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Theo Ubique has played up the original compositions by Ethan Deppe that appear throughout the production. Much of the music is acapella and has a fun, carnival-like atmosphere. A few monologues are turned into song lyrics, these feel more unnecessary than enlightening. The production is also filled with sound effects—cymbals, slide whistlers, shakers of various kinds—that are used throughout. This adds a “Loony Toons” quality to this “Shrew,” but they are used too often. Some restraint would make this stylistic choice a lot funnier.

Taming_of_the_Shrew7 Besides stumbling with the language, the performances are pretty solid. Jeremy Van Meter makes a powerful, sexual Petruchio. Lamb’s Kate is terrifying, yet can reach into the vulnerability the character needs. The two match each other’s energy beautifully, and Minas fills their interactions with intensely physical combat and seduction. Matthew Sherbach is cross-cast as Bianca and does a great job capturing her brattiness. This adds another degree of comedy when she is courted by Steve Gensler’s wide-eyed Lucentio. His Tranio (Mike Oleon), though, can’t connect to the audience as well as the rest of the cast, and Oleon’s performance falters.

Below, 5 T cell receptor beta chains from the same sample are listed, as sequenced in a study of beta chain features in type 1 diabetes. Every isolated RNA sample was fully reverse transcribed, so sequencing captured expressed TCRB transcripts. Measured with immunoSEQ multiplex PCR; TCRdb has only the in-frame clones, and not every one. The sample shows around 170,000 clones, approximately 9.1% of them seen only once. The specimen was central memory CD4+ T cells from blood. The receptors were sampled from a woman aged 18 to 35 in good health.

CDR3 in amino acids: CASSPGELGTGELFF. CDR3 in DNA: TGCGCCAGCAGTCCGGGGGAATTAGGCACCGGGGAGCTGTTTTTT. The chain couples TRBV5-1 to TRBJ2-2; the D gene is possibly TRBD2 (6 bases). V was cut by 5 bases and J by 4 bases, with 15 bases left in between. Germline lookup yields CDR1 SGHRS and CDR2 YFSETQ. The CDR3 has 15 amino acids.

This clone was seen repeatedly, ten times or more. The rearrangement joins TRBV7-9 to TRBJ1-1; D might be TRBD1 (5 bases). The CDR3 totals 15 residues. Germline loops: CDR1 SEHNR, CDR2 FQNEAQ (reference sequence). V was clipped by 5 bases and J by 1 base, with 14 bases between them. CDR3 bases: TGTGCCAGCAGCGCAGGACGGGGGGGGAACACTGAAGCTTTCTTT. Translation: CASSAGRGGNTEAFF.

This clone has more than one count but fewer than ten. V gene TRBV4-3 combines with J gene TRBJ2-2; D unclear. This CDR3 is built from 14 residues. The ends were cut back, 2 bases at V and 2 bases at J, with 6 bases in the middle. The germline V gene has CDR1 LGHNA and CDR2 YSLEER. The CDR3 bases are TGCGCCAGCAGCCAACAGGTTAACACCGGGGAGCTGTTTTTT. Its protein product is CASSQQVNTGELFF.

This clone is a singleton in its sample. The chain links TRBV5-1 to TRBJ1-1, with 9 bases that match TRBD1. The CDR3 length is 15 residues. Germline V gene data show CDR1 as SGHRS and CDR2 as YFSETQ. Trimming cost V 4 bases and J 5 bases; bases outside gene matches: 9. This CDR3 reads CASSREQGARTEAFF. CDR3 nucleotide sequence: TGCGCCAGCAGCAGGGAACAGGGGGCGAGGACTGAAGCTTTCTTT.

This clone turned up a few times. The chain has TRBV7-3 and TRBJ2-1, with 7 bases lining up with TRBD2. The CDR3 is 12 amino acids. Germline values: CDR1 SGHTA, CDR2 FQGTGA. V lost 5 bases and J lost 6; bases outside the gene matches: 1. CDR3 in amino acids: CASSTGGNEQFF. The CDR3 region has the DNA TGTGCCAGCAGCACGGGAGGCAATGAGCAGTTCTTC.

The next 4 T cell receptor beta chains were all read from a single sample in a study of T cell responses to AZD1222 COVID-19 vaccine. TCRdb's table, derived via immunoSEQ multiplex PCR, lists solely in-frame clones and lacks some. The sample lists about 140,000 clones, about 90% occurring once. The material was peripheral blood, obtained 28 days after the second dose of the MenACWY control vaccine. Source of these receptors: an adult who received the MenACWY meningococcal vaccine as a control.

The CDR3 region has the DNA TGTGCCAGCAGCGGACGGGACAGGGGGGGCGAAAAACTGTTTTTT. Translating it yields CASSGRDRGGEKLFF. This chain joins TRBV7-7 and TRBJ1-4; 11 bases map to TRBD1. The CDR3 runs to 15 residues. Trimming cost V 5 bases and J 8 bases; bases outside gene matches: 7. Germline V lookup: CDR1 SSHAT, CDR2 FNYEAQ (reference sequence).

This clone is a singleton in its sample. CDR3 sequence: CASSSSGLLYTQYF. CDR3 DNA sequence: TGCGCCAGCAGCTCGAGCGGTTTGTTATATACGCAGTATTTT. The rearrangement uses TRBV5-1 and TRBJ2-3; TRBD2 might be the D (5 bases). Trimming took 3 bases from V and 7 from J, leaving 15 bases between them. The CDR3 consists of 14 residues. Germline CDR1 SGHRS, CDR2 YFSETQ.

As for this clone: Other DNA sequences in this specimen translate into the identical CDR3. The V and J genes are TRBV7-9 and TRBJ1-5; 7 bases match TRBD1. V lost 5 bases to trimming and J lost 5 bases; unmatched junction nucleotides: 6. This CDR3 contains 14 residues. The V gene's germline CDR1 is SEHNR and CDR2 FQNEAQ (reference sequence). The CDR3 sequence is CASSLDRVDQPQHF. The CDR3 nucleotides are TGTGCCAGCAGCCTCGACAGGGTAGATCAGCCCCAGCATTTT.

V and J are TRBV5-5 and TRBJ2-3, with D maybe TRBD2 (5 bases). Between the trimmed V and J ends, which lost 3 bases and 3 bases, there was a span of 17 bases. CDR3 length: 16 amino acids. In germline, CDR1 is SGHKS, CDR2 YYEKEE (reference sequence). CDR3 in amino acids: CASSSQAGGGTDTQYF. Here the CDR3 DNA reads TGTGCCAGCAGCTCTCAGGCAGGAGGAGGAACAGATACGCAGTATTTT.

The final flaw with the production comes with Kate’s monologue at the end. If played too seriously, the monologue, describing how women should obey their husbands, comes off as backwards for modern audiences. Lamb and Minas couldn’t find the right way to make the finale work, we’re not sure if Kate has been beaten into submission or is tricking Petruchio. In the end, we’re just left feeling uncomfortable.

Rating: «««

View Taming of the Shrew - Theo Ubique